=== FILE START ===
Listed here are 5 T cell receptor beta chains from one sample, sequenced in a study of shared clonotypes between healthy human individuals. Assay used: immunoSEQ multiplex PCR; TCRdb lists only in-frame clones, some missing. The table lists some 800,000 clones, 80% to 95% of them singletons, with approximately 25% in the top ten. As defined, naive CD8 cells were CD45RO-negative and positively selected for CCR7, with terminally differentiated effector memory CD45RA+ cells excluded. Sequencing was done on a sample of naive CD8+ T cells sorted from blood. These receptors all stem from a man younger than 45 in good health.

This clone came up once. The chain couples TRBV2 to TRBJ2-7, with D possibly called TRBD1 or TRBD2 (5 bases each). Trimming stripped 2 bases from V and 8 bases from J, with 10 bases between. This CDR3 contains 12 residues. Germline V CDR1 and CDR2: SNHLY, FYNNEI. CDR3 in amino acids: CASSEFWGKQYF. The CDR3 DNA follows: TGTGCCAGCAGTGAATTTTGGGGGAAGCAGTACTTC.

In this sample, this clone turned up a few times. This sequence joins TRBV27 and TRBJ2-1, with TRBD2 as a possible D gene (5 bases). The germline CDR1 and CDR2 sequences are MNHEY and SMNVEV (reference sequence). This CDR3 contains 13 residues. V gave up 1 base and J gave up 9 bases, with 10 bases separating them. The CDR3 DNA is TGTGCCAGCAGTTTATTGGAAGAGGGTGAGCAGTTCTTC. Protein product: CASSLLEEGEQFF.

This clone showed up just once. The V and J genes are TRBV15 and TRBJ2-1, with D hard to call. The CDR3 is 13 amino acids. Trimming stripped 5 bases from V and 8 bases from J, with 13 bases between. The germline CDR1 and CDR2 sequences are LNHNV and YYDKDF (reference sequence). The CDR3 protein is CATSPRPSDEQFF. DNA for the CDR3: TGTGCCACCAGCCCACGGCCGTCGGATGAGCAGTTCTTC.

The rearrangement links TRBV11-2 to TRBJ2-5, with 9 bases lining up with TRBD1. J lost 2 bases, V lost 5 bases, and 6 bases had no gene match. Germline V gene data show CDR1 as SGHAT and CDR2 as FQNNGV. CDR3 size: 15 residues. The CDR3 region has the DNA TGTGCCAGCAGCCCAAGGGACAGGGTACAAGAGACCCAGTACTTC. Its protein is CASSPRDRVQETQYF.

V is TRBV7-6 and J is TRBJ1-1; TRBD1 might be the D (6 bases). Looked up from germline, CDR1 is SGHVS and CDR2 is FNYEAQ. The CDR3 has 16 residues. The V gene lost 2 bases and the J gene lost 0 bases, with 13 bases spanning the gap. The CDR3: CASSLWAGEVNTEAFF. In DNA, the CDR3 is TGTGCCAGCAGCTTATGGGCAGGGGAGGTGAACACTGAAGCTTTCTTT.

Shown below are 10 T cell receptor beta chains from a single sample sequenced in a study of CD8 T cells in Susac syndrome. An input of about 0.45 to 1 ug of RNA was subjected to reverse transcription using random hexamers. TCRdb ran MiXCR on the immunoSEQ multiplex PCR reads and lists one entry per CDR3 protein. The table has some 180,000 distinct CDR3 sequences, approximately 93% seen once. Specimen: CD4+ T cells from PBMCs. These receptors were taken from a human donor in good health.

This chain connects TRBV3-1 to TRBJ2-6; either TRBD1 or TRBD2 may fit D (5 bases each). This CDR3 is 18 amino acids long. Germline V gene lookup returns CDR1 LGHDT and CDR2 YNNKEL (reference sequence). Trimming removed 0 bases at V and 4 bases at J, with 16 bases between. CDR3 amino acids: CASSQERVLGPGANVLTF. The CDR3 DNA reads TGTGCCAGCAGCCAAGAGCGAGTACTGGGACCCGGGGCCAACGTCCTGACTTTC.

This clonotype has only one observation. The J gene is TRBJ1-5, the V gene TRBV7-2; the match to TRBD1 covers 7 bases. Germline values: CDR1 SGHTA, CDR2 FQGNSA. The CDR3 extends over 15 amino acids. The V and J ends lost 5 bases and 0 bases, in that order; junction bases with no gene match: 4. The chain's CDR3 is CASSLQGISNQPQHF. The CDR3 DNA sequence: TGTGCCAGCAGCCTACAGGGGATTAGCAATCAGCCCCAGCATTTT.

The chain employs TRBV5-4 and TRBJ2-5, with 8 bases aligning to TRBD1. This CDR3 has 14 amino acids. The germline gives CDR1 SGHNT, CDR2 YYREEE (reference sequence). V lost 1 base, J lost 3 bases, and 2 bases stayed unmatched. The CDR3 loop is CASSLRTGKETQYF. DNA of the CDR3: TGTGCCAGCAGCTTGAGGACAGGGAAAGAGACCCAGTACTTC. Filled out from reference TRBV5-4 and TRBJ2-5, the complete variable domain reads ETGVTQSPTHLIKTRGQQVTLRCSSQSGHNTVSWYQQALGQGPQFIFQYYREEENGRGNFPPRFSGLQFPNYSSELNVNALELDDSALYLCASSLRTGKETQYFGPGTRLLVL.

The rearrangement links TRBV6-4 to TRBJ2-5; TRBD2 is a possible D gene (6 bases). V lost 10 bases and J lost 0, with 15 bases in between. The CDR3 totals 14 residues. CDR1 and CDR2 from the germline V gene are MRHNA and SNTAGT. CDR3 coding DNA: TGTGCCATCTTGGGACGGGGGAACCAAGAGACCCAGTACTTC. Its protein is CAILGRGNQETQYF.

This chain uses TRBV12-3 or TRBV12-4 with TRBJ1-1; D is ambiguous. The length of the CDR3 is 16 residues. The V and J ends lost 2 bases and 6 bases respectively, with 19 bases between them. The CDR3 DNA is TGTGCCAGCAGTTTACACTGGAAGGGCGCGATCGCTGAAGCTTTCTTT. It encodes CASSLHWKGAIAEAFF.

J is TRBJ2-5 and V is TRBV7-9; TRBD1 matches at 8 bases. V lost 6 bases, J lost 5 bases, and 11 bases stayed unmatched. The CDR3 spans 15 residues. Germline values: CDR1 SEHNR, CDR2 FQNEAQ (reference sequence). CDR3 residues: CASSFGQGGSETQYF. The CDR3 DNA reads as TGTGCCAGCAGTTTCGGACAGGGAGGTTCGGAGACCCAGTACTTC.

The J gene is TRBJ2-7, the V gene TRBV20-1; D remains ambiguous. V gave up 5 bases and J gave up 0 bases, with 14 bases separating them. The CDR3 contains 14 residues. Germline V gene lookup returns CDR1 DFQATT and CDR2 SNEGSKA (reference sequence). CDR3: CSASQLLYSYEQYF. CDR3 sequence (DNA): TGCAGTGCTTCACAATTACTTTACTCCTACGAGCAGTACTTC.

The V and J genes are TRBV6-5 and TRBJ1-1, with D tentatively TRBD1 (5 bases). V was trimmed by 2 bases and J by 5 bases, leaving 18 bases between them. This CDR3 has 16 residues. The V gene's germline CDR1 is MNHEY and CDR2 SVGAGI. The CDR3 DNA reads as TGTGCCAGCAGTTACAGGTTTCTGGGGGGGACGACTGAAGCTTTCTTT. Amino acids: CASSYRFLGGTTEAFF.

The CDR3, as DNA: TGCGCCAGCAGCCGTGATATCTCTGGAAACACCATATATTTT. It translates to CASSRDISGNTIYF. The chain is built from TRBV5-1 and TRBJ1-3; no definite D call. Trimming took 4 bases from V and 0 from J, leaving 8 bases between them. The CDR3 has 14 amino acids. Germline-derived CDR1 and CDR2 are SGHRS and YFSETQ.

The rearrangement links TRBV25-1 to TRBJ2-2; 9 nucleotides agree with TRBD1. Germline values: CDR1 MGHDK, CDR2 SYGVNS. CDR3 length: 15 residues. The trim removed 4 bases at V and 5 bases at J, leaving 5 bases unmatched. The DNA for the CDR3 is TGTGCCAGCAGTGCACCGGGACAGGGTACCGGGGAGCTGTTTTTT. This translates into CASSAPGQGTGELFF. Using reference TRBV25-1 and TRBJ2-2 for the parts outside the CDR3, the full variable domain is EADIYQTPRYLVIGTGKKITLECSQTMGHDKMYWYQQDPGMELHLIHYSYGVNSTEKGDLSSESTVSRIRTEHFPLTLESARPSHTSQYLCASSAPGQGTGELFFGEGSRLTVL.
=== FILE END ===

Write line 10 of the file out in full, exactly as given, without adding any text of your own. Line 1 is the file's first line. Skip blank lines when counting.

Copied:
The chain employs TRBV5-4 and TRBJ2-5, with 8 bases aligning to TRBD1. This CDR3 has 14 amino acids. The germline gives CDR1 SGHNT, CDR2 YYREEE (reference sequence). V lost 1 base, J lost 3 bases, and 2 bases stayed unmatched. The CDR3 loop is CASSLRTGKETQYF. DNA of the CDR3: TGTGCCAGCAGCTTGAGGACAGGGAAAGAGACCCAGTACTTC. Filled out from reference TRBV5-4 and TRBJ2-5, the complete variable domain reads ETGVTQSPTHLIKTRGQQVTLRCSSQSGHNTVSWYQQALGQGPQFIFQYYREEENGRGNFPPRFSGLQFPNYSSELNVNALELDDSALYLCASSLRTGKETQYFGPGTRLLVL.